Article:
When you think of what determines our weight, the first two things that likely come to mind are calorie intake and calorie expenditure (diet and exercise). However, there is so much more to it than just these two factors! Though you may shower daily and consider yourself a clean person, you are colonized with little colonies of bacteria, all over the surface and inner cavities of your body. Despite how the word “bacteria” may have a negative connotation, they are crucial to our survival and have many important functions. A growing stream of research investigates how bacteria in our digestive system, also called the gut microbiome, plays a role in weight, health and disease states, and overall well-being.
Weight & gut bacteria
The bacterial makeup of your intestines has an impact on your weight. One of the main reasons behind this is that the gut microbiota (the bacteria in your intestines) plays a big role in energy regulation. Some bacteria are better at wringing calories out of your meals (and thus, you won’t absorb all of them), while others leave all the calories for you to absorb them. For example, people at higher weights tend to have a significantly greater proportion of one of the two main types of bacteria found in the gut, known as Firmicutes, than the other, known as Bacteroidetes. Detailed molecular analyses show that Firmicutes are much better at helping you absorb calories from food (1).
This is one of the reasons why “calories in, calories out” is inaccurate. Depending on the composition of your gut bacteria, for the same meal, a different amount of energy is absorbed between individuals. For example, if 3 friends ate a banana, one may absorb 75 calories, one friend may absorb 80, and one may absorb 90. Sure, it may sound like small differences, but it adds up throughout days, weeks and years.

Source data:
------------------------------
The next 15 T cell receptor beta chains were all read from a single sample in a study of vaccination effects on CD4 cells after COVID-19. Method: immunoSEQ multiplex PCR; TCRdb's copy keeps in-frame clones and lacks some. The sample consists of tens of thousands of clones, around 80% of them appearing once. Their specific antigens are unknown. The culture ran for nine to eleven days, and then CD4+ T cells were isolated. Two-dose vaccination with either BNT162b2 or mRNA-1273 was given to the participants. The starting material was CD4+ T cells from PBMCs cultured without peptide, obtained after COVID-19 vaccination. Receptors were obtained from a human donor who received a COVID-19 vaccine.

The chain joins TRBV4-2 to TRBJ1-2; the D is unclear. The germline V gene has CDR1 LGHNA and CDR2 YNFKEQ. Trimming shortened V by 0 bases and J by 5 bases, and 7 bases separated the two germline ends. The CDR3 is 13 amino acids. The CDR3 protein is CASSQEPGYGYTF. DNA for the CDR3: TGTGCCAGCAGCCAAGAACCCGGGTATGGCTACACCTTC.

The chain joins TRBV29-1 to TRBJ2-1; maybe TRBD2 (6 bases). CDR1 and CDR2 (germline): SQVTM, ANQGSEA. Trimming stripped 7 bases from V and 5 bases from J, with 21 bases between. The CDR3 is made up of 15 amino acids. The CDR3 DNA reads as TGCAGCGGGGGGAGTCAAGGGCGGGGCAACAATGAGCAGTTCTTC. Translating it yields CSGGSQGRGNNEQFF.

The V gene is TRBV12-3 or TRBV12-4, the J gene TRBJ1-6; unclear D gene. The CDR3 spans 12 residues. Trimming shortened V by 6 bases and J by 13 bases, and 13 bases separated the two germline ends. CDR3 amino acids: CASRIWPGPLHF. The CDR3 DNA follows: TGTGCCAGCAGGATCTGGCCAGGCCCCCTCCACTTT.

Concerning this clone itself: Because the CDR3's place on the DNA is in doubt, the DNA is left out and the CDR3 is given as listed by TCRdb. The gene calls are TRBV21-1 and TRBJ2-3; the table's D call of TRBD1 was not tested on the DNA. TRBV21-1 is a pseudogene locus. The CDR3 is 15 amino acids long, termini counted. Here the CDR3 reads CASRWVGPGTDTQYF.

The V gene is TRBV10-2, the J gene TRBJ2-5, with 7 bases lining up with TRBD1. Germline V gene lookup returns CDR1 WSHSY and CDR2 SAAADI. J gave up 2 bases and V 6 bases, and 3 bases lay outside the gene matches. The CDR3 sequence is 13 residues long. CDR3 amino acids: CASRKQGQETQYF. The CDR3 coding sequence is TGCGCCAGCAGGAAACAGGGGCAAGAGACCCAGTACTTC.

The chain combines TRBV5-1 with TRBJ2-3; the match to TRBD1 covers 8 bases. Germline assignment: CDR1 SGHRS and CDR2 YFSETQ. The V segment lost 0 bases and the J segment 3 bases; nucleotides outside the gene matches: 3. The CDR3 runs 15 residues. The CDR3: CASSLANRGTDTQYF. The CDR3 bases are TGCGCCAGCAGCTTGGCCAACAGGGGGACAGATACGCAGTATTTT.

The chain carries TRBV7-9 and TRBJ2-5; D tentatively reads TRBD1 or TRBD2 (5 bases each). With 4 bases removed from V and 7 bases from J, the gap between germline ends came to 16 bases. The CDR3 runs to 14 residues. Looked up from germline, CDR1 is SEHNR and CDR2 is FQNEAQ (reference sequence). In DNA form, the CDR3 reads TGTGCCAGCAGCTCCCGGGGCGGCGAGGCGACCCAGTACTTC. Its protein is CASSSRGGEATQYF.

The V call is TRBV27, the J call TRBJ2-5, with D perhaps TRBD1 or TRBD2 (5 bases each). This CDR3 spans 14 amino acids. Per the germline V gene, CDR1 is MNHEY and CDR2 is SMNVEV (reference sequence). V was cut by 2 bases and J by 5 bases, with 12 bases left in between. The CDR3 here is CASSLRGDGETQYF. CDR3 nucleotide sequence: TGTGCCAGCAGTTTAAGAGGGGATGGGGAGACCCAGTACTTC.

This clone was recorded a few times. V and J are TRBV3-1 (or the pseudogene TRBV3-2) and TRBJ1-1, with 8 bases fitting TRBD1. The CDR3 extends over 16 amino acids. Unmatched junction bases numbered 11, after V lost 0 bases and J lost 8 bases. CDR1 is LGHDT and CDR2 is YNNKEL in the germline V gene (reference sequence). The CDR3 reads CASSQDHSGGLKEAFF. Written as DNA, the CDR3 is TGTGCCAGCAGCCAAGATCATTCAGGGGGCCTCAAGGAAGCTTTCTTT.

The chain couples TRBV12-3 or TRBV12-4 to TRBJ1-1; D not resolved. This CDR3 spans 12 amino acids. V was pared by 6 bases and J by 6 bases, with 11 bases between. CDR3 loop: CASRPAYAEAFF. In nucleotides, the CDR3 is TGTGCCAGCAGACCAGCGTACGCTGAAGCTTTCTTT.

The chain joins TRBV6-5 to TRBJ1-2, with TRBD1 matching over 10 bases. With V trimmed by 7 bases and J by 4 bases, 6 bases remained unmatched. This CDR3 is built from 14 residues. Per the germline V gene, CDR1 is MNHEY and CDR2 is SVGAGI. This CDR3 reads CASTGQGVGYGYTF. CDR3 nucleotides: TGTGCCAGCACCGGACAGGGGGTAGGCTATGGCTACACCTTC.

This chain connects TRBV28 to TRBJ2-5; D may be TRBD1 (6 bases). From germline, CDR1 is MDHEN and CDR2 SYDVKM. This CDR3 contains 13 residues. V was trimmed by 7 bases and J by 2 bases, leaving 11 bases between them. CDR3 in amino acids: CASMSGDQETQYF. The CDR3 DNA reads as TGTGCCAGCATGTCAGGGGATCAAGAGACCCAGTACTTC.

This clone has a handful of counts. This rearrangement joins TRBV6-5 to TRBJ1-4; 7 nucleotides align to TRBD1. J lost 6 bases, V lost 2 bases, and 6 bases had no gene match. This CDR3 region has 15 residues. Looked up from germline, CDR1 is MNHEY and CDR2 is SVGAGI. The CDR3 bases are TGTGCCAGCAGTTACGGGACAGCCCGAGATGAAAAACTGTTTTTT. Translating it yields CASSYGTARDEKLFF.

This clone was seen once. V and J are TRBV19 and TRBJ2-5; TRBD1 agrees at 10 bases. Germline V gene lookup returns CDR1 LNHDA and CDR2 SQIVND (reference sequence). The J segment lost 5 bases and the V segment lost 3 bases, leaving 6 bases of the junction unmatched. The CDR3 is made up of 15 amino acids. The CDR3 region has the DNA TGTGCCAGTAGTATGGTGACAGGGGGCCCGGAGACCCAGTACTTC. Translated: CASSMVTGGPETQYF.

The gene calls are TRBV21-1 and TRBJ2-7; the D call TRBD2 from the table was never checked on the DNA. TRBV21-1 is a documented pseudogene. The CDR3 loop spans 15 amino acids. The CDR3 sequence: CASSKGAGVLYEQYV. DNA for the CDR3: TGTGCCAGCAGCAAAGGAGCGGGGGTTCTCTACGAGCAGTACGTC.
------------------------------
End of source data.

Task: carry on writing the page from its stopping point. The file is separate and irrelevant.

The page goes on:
A note on mice studies
There have been numerous studies on mice to demonstrate that gut bacteria composition affects weight. But first, we have to understand how mice studieswork. When researchers are trying to examine the role of the gut microbiome on health in mammalian physiology, they use what is known as Germ Free (GF) mice. The name itself implies its function; microbiologists are able to rid the mouse from any organisms in its body, whether that be from the skin, the digestive system or the lungs. Using this method, researchers can observe how a GF mouse may react differently to certain stimuli compared to a control (normal) mouse.
One study on mice showed that the microbiota of a higher weight individual allows them to have an increased capacity to harvest energy from the diet. They took the gut bacteria from the higher weight mouse, as well as the gut bacteria of the lean mouse, and injected them (separately) into two recipient GF mice (also called colonization). The mouse that was colonized with the bacteria from the higher weight mouse then gained body fat – a significantly greater percentage compared to the mouse that was colonized with the lean mouse’s bacteria. They relate this phenomenon to a greater abundance of Firmicutes than Bacteroidetes in the higher weight mice (2).
In another study, GF mice were colonized with bacteria from a conventional control mouse and saw an increase of 60% body fat in just a two-week period although their overall food consumption was reduced (3). From an outside perspective, it doesn’t seem rational. One animal eats less but puts on more weight? This contradicts the traditional "calories in, calories out” mantra.